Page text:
The Jetsons have officially arrived on Planet Earth. You can now operate everything in your house—TV, audio, lights, intercom, doorbell, fridge, washerdryer, oven and more—from a single mobile device.
Let’s say you’re out of town and—oh, no! Did you leave the oven on? It’s going to drive you crazy! Fortunately, you can grab your phone and double-check. Whew! While you’re at it, you might as well lower the thermostat and engage the alarm system. And why not verify that the lawn is being watered according to the schedule you’ve preprogrammed?
On your way home, set the lights to go on when you arrive, raise the temperature back to comfy zone and pre-heat the oven so you can start dinner upon arrival. Once home, you can use your phone to send your favorite music to the kitchen, alert you when the wash is done, then move the audio with you to the laundry room.
The best thing about the way your house is wired is that your 72-inch HD flat-screen can be many things: a television, a monitor for your laptop, a screen for your phone or a video for your kids’ gaming station— all under the control of one mobile device.
Welcome to the future.
“That’s just the beginning,” says Jerry Tollison of Daniel Island AudioVideo, who has 20 years’ experience installing systems like the WiFi that controls all these appliances. “In the next five years, your phone will be command central for pretty much everything in your life.” Tollison says appliances like toasters and coffee makers will soon be remotely controlled too, and the biggest technological leap will be in refrigerators. “You’ll scan each item you remove from the fridge and when you get low it will add that item to your grocery list at the supermarket,” he says. “You’ll be able to have it all delivered without lifting a finger.”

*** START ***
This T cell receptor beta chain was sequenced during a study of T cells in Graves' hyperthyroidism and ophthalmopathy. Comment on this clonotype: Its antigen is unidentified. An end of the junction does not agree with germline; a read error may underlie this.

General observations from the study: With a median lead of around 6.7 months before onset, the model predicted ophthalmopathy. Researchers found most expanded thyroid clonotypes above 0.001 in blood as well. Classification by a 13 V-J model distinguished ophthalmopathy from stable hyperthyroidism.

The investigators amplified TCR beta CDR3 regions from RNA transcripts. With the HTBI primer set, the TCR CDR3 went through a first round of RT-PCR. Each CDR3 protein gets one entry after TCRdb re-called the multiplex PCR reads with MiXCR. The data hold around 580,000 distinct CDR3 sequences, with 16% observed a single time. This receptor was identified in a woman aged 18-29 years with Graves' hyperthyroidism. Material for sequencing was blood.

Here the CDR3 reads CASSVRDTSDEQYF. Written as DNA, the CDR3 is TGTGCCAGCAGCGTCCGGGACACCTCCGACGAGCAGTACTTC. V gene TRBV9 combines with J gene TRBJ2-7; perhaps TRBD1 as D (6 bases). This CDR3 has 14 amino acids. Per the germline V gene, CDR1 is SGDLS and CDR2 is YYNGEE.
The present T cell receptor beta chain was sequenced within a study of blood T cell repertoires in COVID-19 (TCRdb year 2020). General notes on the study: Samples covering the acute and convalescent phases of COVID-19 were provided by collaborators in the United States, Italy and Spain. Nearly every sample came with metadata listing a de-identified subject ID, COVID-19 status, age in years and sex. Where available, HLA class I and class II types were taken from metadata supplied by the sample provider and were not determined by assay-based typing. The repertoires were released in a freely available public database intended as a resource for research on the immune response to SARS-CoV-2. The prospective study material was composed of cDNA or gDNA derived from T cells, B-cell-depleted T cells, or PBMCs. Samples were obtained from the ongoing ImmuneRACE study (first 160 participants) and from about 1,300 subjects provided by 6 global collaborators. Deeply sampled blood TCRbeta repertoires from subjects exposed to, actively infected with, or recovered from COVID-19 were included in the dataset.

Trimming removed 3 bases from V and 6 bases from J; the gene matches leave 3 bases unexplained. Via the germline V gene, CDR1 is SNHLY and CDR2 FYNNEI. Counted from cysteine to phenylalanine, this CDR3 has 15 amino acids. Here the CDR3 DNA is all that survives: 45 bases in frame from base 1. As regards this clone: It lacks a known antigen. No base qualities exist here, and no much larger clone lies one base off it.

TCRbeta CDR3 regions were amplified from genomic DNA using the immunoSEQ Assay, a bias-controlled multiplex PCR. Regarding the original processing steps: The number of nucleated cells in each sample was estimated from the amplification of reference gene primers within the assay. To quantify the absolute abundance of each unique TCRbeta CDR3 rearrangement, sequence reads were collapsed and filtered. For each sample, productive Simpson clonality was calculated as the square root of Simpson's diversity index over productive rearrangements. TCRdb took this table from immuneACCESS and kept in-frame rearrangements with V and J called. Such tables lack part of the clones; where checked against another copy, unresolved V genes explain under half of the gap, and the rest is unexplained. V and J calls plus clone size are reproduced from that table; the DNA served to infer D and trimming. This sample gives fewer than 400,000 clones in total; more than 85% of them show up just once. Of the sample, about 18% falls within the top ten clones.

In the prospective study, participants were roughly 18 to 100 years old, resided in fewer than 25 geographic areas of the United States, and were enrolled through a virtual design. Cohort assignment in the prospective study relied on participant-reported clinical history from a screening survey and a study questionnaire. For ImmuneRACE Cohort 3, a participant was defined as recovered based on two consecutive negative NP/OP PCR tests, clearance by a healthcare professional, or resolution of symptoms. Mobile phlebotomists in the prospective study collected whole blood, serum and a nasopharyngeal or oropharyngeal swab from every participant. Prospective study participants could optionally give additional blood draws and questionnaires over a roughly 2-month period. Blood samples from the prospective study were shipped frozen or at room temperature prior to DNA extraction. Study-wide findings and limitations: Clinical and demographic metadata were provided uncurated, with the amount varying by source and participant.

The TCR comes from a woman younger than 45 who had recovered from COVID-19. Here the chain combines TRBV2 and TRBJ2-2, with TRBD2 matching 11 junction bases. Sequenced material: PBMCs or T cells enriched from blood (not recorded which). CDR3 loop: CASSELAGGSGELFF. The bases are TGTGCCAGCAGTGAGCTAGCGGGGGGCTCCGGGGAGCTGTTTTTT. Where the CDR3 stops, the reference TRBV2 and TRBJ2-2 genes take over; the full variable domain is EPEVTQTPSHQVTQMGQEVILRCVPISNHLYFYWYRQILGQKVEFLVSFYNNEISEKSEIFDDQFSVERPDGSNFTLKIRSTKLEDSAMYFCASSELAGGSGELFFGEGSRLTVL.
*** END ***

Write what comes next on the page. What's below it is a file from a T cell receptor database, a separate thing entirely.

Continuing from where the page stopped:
All this works as long as the appliance itself is fitted for remote operation. Most TVs and washer-dryers built today are, but refrigerators aren’t there yet. Tollison says everything will be on board by the end of the decade.
“More than anything, automation simplifies your life,” he says. “It eliminates all the remotes in your house and lets you handle everything from your phone. It allows you to bring the audio of your choice into any room of the house or even the backyard.”
Best of all, today’s cutting edge convenience and peace of mind fits inside your back pocket. George Jetson would be impressed.
HOME AUTOMATION CHECKLIST
1. Arrange a walk-through with an audio-visual company to determine the best way to set up your system.
2. Establish your priorities. A house can be wired in stages. Most people set up audio and lighting first, and later move on to video and other appliances.
3. Expect to have workers in your home for a minimum of two days. Wires are generally run through small holes in the walls that are sealed afterward. The intrusion is minimal.
4. Make sure that your audio-visual company promises to fill all holes and clean up afterward.
5. Ask the company if they offer tutorials and written documentation on how to use the system.
Barry Waldman is chief thinker and doer at Write Stuff Communications, helping non-profits and small businesses with their PR and marketing.